In this week's broadcast I mull on the comments about homosexuals that got Cold War hero Lech Walesa in so much trouble. Walesa said that "A minority should not impose itself on the majority," a notion that I once used as the basis for a column.
I then sink into reminiscence:
I was recently browsing some biographies of the older generation of British comedians. Many of them were homosexuals.
Nigel Hawthorne, for example, who played the head bureaucrat in that fine British TV comedy Yes, Minister, lived happily for decades with his male partner. Far from wanting to advertise his homosexuality, he was outraged when someone outed him in the 1990s. Hugh Paddick, who was Kenneth Williams' foil in the great radio comedy series Round the Horne, was likewise shacked up happily most of his life with another man, and nobody bothered them about it. Why should they have? It was nobody's business but their own.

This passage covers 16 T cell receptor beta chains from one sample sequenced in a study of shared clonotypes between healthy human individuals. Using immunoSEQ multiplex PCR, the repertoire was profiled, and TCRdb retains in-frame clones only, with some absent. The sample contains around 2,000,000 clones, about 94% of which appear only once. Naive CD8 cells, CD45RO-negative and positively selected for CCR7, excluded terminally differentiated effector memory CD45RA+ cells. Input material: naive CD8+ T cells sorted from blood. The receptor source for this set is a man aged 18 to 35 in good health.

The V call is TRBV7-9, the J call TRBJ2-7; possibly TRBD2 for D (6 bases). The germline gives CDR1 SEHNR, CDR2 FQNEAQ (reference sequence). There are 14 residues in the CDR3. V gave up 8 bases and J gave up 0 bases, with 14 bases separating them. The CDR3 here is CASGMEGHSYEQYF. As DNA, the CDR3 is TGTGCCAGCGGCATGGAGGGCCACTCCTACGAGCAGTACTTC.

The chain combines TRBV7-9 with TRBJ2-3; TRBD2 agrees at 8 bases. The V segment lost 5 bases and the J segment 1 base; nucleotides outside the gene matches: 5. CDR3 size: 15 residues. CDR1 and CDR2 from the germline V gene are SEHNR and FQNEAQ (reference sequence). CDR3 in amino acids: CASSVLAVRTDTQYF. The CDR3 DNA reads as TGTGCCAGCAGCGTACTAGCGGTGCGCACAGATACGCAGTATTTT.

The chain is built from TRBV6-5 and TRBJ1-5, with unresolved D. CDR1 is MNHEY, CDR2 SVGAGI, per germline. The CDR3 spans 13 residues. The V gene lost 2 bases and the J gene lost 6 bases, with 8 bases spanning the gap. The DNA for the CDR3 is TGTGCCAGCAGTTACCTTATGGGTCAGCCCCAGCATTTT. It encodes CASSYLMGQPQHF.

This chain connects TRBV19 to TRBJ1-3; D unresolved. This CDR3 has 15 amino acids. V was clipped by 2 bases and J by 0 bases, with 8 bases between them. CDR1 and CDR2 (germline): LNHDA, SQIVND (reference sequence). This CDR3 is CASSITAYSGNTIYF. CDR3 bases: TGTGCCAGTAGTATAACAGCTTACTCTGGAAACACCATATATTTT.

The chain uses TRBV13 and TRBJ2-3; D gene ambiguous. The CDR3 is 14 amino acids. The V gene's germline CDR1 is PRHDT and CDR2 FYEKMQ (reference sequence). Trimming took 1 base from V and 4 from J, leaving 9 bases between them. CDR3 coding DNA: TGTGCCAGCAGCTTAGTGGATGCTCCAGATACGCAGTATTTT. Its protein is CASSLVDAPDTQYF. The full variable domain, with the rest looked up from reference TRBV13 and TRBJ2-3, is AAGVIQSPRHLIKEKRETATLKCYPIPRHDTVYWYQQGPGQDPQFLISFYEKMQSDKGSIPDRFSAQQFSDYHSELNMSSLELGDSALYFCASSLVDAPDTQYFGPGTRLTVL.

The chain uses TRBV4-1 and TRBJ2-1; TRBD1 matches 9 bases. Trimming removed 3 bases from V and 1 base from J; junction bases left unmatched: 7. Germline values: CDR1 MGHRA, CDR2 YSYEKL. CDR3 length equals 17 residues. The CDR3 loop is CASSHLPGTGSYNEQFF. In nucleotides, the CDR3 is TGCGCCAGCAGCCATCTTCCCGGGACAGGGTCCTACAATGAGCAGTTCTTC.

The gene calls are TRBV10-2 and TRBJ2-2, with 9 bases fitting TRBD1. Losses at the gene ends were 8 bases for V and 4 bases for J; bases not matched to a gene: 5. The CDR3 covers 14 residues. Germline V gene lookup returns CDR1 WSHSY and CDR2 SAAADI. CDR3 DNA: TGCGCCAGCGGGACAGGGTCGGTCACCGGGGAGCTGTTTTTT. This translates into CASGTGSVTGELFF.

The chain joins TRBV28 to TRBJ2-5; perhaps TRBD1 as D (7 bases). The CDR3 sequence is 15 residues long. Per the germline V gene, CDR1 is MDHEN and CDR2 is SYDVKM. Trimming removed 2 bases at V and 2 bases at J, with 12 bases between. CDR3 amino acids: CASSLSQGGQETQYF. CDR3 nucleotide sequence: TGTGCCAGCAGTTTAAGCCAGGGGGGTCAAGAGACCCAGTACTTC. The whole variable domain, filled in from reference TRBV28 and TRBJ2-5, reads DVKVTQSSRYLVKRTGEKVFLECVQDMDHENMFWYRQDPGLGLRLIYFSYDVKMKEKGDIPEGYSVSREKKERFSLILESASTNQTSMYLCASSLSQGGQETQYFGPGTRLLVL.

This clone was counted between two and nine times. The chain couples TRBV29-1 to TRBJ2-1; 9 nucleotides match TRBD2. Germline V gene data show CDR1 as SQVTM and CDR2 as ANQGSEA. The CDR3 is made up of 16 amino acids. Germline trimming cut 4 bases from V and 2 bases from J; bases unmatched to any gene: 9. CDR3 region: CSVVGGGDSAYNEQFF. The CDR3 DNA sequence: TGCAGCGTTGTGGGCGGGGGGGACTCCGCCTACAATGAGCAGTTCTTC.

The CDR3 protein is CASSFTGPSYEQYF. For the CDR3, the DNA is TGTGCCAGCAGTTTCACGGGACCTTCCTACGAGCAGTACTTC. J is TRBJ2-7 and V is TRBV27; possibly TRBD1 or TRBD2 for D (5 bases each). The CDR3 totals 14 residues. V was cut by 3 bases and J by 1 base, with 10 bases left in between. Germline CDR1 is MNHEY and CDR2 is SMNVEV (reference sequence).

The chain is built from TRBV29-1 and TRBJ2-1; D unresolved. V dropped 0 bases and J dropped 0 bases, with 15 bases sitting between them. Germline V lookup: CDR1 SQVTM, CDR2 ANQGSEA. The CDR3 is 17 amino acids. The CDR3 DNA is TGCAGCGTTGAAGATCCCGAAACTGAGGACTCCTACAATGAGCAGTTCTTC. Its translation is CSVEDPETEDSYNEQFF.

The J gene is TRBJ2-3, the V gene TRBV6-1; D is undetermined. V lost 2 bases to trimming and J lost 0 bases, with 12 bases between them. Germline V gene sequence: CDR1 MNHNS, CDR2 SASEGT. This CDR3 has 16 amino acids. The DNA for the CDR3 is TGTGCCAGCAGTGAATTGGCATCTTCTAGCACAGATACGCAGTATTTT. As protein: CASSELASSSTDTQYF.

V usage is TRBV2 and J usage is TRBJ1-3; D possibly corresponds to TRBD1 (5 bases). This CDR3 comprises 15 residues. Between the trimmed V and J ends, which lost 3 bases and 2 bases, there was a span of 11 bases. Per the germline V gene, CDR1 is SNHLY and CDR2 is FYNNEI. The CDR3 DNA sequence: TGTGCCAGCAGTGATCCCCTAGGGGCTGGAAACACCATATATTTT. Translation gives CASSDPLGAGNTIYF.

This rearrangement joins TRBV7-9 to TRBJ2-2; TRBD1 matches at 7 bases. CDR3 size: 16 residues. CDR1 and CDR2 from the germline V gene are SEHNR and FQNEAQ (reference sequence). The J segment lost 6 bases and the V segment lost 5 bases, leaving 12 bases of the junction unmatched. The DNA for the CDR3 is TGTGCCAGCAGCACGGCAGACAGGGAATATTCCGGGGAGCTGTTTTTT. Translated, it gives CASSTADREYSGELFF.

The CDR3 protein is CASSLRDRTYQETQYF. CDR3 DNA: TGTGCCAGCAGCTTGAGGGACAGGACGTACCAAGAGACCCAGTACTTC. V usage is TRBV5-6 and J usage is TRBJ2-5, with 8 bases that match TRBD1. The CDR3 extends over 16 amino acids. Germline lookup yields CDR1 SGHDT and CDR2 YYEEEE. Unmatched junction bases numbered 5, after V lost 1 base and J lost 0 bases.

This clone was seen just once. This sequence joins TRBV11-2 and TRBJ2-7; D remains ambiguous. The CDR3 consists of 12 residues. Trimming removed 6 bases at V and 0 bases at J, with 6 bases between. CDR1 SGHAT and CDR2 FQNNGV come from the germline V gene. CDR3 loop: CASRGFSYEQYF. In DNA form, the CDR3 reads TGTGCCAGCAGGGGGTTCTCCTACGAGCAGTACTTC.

A homosexual who made a nuisance of himself in public facilities, or proselytized his lifestyle to the impressionable young, would come to the attention of the police, and quite right too. Otherwise nobody minded them. In my college days in the mid-1960s I lived in rented rooms all over north London. One house I rented a room in was the home of two homosexual men. They were very nice. I didn't mind them, and they didn't bother me. One of them used to do the housework, I remember, and the other did the shopping.
That was the old, civilized attitude. We called it "tolerance."
Well, there's no more of that in the brave new world of liberalism.